Stephanie Gray

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By Stephanie Gray

The following are snippets of conversations from the Genocide Awareness Project’s international mission trip in Florida last month.  These give glimpses of how ordinary people can reach out to wounded people in a twisted culture:

A man was looking in shock at the pictures of aborted babies and Nicole, a volunteer, asked if he had questions. He said, “No, no this enough; my eyes are opened now.”

A student walked past and exclaimed, “Those pictures! They’re so shocking!” He was overcome by the powerful impact of seeing shattered abortion victims.

Renee, a volunteer, asked a girl how she was doing today; the girl said “Successfully disturbed.”  She was against abortion, she said, but the display had put it in a new light for her.  She asked about how the abortion procedure worked, and her eyes were opened.

Alanna, CCBR’s outreach director, spoke to a girl who wasn’t sure if abortion should be legal or illegal. After they talked for a bit she said, “Looking at these pictures now, I’m really leaning more towards it being illegal.”

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Blaise, a volunteer, spoke to one guy with dred locks who looked like Bob Marley. “Why they all callin’ you gross?” he asked Blaise. Looking at the pictures, he said, “Man, I didn’t know it looked like that. That’s horrible.” One of his friends, standing with the pro-choice protestors, called over to him and asked what he was doing. “I’m getting’ educated, yo,” he responded. His friend then said, “Naw, you’re getting misinformed!”  The student with Blaise then responded to his friend, “I’m keeping an open mind.”  After speaking with him, knowing the truth prevails, Blaise encouraged the guy to go over and see what the abortion advocates had to say.  When the guy went over there, one of the abortion advocates said, “It’s just a clump of cells” to which the guy Blaise spoke with responded, while pointing to the signs, “That’s a pretty organized clump of cells!”

One guy said that he and his girlfriend had had two abortions, including one only two weeks ago. He came up to our volunteer, Alice, quite hostile.  He justified his child’s abortion by saying that he thinks in a society where some families or people can’t handle kids, abortion is required. Alice listened to him and then mentioned the option of adoption. A curtain lifted—he said, “You know, I never thought of that. That solves all the problems I talked about.” He and Alice read through an adoption pamphlet, and he told her that he was a bit sad as he realized he had been ignorant—but now was 100% for adoption. “You can’t change your past,” she told him, “but you can change your future.”  The formerly-hostile student had become quite pensive and friendly.  He said, “You know, you have a really cool vibe.  I gave you bullets and a gun [with my poor arguments] and you didn’t even shoot me.”  [I would agree with the student that Alice does have a really cool vibe, but she also has a really cool British accent and I think that helped endear her to many J].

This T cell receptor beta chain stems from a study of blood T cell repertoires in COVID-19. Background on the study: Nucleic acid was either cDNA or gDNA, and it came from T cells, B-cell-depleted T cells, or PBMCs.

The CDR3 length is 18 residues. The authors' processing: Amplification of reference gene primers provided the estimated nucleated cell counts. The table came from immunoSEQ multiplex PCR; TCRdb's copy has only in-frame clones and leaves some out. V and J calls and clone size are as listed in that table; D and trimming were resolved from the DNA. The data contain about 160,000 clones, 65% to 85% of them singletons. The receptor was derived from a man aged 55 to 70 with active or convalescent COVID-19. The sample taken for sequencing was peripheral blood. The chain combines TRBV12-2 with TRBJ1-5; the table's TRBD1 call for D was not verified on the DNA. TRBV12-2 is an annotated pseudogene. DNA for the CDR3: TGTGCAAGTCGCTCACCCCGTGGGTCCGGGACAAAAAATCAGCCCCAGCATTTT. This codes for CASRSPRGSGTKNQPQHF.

Yvonne, a volunteer, spoke to one young man who told her, “I’m going to tell you that I’m an atheist, and this is the first time I’ve heard something that is explained scientifically. This makes sense.” First he was pro-choice—but he left reconsidering his position, and taken aback by the respect with which he was treated. He thanked us for taking the time to talk to him.

Alanna spoke with one man who didn’t believe the pre-born were human beings—and would get very upset when she used the word “kill.” However, after discussing it further he couldn’t deny that the word was accurate. At the end of their discussion, he signed up for the pro-life club so he, too, could do something about abortion.

Dozens of pro-lifers who thought abortion was permissible in the case of rape were swayed to become completely pro-life due to the pictures and simple analogies.

One angry girl approached Jenna, a volunteer, and said, “You people are sick. These images are fake.” Jenna replied, “Hypothetically, if these images aren’t fake, would you agree that abortion is a barbaric act that kills a human?” She responded, “Well, yes, but these aren’t real images.” Jenna then showed her the signed legal affidavit proving the authenticity of the imagery. After reading, the girl responded, “Alright, I guess abortion is a very bad choice.”

A few facts, some basic science, a pleasant disposition, a kind heart, a listening ear, and a Socratic approach—these are the ingredients to make fruitful dialogue on abortion.  These encounters are just a few of many which prove true the words of Nelson Mandela: “Education is the most powerful weapon which you can use to change the world.”


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